Allergies are a reaction your child’s body has to things it sees as harmful. Sometimes the body’s immune system treats certain foods as though they are harmful. The immune system tries to protect your child by making antibodies. These antibodies cause the body’s cells to release chemicals such as histamines. These chemicals cause a rash, itching, swelling, irritation, and tight muscles in your child's airways that make it hard for him to breathe. Children who have asthma have an increased risk of severe or life-threatening reactions.
The 8 foods that are responsible for most food allergies in children include milk, soy, eggs, peanuts, tree nuts (such as walnuts and cashews), wheat, fish, and shellfish. Many children grow out of food allergies to eggs, milk, wheat, or soy, but other allergies may be lifelong.
If you have family history of allergies, it may be best to wait until your child is 3 years old to feed him shellfish and food containing peanuts and tree nuts. If your child does not have allergies, asthma, eczema or hives, or has mild allergies, some studies suggest that eating small amounts of foods such as peanuts may help prevent severe allergies. Talk with your child’s healthcare provider if you have questions about foods or food allergies.
Nuts such as walnuts, almonds, pecans and cashews grow on trees. Peanuts grow underground and are not considered to be a "true nut." About half of the children with a peanut allergy are also allergic to tree nuts.
Soybeans are in the legume family (kidney beans, lentils, peas, and peanuts). Some children are allergic to more than one type of legume. Avoiding soy can be difficult as soybeans are used in many processed foods found in the United States. Most children with a soy allergy may safely eat soy lecithin and refined soybean oil.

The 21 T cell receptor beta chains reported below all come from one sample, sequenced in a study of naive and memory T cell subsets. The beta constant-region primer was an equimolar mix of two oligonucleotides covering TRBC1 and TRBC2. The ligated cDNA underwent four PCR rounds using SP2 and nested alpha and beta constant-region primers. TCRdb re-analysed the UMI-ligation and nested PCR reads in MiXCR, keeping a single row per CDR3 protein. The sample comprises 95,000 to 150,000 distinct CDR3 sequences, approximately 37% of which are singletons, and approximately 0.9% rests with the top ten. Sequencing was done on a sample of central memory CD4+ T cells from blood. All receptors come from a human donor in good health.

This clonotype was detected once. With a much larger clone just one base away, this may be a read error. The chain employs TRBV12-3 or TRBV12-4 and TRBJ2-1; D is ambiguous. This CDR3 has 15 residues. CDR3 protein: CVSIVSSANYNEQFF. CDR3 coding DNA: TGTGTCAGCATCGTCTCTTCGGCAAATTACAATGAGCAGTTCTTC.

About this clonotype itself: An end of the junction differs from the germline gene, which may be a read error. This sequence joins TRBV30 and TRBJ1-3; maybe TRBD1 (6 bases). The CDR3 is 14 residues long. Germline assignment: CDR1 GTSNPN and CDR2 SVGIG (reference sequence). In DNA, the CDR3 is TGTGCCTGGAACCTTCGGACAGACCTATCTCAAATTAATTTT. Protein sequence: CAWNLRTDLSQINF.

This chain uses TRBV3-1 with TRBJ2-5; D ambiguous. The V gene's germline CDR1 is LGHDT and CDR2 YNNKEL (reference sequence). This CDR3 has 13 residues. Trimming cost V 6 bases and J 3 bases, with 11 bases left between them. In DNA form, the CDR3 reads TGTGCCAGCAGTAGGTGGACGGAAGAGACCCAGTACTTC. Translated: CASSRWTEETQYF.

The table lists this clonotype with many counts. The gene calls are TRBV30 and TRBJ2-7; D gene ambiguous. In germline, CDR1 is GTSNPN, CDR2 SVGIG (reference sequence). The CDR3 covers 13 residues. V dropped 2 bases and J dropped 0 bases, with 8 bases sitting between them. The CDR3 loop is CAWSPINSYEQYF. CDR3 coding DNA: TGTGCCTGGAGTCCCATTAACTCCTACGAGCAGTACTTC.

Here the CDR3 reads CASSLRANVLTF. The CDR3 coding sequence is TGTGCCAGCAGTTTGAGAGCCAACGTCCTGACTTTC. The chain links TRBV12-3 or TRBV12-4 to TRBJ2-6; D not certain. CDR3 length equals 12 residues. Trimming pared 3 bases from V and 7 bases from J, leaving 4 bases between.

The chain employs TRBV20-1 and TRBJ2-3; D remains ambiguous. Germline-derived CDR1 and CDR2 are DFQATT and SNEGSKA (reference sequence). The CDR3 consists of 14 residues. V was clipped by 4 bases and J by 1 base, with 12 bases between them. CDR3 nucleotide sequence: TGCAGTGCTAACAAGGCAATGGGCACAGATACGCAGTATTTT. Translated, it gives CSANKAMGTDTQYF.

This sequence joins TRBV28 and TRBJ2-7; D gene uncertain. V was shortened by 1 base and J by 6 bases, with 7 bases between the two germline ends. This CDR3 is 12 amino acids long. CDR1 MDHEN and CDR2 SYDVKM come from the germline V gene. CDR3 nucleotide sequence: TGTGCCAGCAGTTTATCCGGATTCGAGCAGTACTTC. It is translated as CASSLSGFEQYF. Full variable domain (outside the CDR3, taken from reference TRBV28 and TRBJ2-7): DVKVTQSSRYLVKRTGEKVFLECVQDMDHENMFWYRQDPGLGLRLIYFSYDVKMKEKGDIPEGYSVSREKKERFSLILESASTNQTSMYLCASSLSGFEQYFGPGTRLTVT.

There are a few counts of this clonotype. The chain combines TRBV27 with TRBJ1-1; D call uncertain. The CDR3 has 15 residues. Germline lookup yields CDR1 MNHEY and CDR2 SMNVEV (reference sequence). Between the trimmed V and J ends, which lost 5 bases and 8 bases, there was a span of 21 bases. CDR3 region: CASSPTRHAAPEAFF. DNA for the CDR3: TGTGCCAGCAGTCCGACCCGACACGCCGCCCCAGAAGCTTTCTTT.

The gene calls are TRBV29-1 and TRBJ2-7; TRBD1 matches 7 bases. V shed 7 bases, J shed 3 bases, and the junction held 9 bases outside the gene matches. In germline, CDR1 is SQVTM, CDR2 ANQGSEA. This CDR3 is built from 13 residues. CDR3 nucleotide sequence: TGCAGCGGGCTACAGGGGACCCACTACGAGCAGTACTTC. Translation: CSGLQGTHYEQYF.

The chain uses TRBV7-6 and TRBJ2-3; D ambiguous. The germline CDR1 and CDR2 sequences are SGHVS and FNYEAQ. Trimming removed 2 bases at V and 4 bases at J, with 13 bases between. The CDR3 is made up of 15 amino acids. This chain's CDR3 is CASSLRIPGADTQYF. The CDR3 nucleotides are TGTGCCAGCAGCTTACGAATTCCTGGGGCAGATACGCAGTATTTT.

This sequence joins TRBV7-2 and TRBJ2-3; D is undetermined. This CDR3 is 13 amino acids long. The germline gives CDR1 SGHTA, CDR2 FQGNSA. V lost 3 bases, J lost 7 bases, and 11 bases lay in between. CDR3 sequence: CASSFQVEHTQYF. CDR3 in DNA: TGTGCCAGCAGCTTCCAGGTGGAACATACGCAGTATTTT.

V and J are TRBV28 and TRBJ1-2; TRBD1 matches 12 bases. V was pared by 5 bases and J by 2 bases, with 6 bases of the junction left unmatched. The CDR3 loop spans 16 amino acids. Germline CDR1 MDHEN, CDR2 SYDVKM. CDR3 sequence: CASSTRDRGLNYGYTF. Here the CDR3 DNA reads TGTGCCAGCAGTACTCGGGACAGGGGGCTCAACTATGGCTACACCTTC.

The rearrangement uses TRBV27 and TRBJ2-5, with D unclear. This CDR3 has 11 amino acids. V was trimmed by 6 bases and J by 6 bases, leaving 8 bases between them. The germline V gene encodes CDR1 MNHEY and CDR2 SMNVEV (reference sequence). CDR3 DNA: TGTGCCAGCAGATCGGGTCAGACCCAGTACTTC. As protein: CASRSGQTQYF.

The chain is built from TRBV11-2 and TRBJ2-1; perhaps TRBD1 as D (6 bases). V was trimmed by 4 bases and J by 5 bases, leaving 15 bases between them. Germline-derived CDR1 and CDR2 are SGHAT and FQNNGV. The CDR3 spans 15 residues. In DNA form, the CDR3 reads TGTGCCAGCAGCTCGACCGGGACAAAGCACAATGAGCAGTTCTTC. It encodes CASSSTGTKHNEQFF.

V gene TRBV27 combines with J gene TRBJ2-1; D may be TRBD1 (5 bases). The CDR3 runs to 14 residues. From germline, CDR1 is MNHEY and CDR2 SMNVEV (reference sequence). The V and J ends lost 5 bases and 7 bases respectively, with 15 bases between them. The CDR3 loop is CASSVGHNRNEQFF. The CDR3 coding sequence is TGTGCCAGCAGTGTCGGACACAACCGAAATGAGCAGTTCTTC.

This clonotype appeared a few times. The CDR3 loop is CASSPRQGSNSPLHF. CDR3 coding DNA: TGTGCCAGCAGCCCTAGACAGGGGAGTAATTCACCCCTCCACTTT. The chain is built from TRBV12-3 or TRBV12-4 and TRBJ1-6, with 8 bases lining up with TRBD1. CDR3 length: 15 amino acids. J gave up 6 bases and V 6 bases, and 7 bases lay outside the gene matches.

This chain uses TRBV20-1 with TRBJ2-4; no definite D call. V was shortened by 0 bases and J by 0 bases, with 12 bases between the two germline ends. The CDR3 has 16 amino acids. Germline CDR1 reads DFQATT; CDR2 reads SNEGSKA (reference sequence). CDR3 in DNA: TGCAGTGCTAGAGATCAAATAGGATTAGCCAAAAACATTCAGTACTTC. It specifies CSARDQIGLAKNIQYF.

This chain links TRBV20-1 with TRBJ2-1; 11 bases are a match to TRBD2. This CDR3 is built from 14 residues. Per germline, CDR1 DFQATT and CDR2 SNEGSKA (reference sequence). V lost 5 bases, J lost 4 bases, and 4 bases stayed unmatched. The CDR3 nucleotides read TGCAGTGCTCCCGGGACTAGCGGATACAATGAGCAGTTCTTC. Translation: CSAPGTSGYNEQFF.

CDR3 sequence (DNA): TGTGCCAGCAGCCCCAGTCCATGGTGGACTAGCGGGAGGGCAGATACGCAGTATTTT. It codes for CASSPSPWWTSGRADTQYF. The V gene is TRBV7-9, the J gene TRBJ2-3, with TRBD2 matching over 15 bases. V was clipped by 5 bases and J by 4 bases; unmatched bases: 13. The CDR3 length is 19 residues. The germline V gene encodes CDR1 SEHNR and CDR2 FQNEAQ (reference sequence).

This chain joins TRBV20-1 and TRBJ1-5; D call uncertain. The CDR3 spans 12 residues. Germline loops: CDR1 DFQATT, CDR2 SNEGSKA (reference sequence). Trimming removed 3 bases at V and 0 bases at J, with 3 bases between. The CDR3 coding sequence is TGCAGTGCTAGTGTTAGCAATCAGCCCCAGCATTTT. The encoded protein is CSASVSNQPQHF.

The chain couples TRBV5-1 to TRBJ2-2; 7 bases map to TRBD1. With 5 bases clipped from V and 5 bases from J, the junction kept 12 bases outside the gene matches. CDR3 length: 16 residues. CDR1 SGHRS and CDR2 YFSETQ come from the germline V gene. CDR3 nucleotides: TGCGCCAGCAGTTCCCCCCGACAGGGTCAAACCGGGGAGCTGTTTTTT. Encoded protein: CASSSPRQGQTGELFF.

There are 4 types of protein found in wheat (albumin, globulin, gliadin, and gluten). Your child may be allergic to any one of these proteins. Children with a wheat allergy may also react to oats, rye, and barley. Wheat allergy is often confused with celiac disease. Celiac disease is a digestive problem that causes the body to react to gluten, which is also found in barley and rye grains.
Chocolate, strawberries, corn, and tomatoes are often blamed for allergic reactions, but actually these foods rarely cause allergic reactions.
If you child is allergic to one food, he may be allergic to others. Ask your healthcare provider if your child needs to avoid other foods. It is also a good idea to have a dietitian check your child's diet from time to time.
If your infant is only allergic to soy, you can use regular (non-soy) baby formula. However, about half of the children with a milk allergy are also allergic to soy. If your child is allergic to both soy and cow’s milk, you will need to switch to a low allergy formula. There are two types:
Completely avoiding the food that causes the allergy is the only way to prevent a reaction. You will need to change the way you shop, prepare, and order foods. You can get cookbooks for people with food allergies. There are also Web sites that sell foods for people with allergies. Ask your child's dietitian for ideas about food substitutes.
If you are breast-feeding, do not eat the food your child is allergic to. Food allergens can be absorbed from your diet and enter into your breast milk.
It is very important for you to know ingredients that may cause problems if your child is allergic. The first step is to learn to read labels and get to know which ingredients contain allergens. Foods that contain milk, eggs, fish, shellfish, peanuts, tree nuts, wheat, or soy products must list the food in plain language on the ingredient list. These possible allergens must be listed even if they are part of a flavoring, coloring, or spice blend. Here are some things to watch out for when reading food labels:
When dining out:
Always ask about ingredients if you are not sure.
Children as young as 4 or 5 can be taught that they have a part to play in managing their food allergies. Give your child simple rules such as:
When your child can read, teach him how to read labels on packages.
Caregivers, teachers and classmates
Your child’s school
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